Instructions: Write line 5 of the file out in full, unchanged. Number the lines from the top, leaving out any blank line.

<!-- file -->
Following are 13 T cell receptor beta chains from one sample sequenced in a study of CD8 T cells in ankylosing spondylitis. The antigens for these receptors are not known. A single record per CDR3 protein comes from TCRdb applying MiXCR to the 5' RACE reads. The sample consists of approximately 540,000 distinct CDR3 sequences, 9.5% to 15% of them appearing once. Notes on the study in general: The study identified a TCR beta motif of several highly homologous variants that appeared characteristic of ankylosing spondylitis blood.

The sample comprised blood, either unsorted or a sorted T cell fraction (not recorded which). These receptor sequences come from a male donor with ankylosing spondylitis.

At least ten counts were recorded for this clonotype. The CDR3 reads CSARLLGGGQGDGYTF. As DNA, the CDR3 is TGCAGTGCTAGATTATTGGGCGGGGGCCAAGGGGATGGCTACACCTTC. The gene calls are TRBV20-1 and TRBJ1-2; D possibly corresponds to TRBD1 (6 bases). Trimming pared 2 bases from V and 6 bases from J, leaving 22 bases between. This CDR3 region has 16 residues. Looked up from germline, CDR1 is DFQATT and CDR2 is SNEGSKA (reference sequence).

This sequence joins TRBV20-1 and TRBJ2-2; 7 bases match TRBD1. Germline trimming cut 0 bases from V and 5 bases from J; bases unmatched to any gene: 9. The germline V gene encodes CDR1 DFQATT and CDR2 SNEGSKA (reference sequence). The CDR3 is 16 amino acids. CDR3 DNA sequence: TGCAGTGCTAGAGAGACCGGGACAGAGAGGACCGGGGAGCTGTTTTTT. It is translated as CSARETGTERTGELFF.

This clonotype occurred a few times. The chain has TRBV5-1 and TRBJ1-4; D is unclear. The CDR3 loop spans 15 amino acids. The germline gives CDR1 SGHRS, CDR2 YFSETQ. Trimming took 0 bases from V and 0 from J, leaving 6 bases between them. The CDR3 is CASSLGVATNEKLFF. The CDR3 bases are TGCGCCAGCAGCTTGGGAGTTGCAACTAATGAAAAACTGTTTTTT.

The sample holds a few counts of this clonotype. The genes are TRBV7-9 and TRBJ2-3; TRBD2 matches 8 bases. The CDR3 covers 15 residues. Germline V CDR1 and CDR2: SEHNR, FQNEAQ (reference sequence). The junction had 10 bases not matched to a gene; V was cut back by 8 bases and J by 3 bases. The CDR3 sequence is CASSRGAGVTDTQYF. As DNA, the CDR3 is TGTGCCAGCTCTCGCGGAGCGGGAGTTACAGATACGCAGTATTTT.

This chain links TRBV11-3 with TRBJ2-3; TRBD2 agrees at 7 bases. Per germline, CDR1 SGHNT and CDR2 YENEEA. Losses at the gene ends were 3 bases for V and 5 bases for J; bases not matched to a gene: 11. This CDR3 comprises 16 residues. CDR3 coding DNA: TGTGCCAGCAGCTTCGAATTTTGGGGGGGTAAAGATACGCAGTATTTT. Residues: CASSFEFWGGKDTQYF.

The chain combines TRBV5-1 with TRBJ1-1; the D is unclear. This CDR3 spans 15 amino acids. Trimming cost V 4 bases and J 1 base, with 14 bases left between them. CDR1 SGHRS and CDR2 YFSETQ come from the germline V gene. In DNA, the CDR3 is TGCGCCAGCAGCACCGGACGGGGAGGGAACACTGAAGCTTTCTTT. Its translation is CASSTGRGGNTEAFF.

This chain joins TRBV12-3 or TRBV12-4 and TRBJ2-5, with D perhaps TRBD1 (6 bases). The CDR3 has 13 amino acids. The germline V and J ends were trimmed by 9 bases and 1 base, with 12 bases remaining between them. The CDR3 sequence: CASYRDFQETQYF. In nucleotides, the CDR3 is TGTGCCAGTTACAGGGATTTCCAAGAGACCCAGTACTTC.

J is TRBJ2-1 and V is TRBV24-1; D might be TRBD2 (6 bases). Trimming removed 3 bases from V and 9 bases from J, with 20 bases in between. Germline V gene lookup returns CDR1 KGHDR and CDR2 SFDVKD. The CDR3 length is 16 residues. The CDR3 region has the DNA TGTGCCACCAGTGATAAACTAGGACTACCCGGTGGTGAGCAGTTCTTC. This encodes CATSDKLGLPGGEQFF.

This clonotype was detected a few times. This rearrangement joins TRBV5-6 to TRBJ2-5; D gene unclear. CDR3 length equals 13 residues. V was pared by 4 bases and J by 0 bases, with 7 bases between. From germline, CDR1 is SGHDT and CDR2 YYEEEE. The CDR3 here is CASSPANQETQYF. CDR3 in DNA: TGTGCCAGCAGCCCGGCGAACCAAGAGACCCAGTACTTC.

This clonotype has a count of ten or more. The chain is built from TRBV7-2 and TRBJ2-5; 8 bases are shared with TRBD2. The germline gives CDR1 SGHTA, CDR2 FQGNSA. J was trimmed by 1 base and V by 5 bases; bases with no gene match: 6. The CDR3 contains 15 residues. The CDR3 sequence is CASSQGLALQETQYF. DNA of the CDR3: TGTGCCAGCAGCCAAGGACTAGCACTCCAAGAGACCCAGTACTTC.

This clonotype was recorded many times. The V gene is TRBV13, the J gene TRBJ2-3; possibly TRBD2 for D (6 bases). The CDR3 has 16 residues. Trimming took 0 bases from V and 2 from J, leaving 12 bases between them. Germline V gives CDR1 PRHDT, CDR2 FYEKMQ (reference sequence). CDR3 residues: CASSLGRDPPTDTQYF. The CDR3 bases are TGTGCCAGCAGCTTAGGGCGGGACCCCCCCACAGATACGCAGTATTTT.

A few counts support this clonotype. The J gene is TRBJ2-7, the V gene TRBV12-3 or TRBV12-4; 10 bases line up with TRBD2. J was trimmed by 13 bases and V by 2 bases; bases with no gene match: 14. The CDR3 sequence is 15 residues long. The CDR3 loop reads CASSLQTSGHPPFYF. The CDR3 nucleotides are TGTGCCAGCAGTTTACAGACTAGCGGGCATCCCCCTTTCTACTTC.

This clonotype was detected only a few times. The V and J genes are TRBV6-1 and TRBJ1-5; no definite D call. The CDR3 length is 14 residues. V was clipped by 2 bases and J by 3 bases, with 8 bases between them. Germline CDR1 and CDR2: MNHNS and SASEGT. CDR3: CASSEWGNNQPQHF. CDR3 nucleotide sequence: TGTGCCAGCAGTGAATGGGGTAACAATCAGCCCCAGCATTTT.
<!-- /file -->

This clonotype occurred a few times. The chain has TRBV5-1 and TRBJ1-4; D is unclear. The CDR3 loop spans 15 amino acids. The germline gives CDR1 SGHRS, CDR2 YFSETQ. Trimming took 0 bases from V and 0 from J, leaving 6 bases between them. The CDR3 is CASSLGVATNEKLFF. The CDR3 bases are TGCGCCAGCAGCTTGGGAGTTGCAACTAATGAAAAACTGTTTTTT.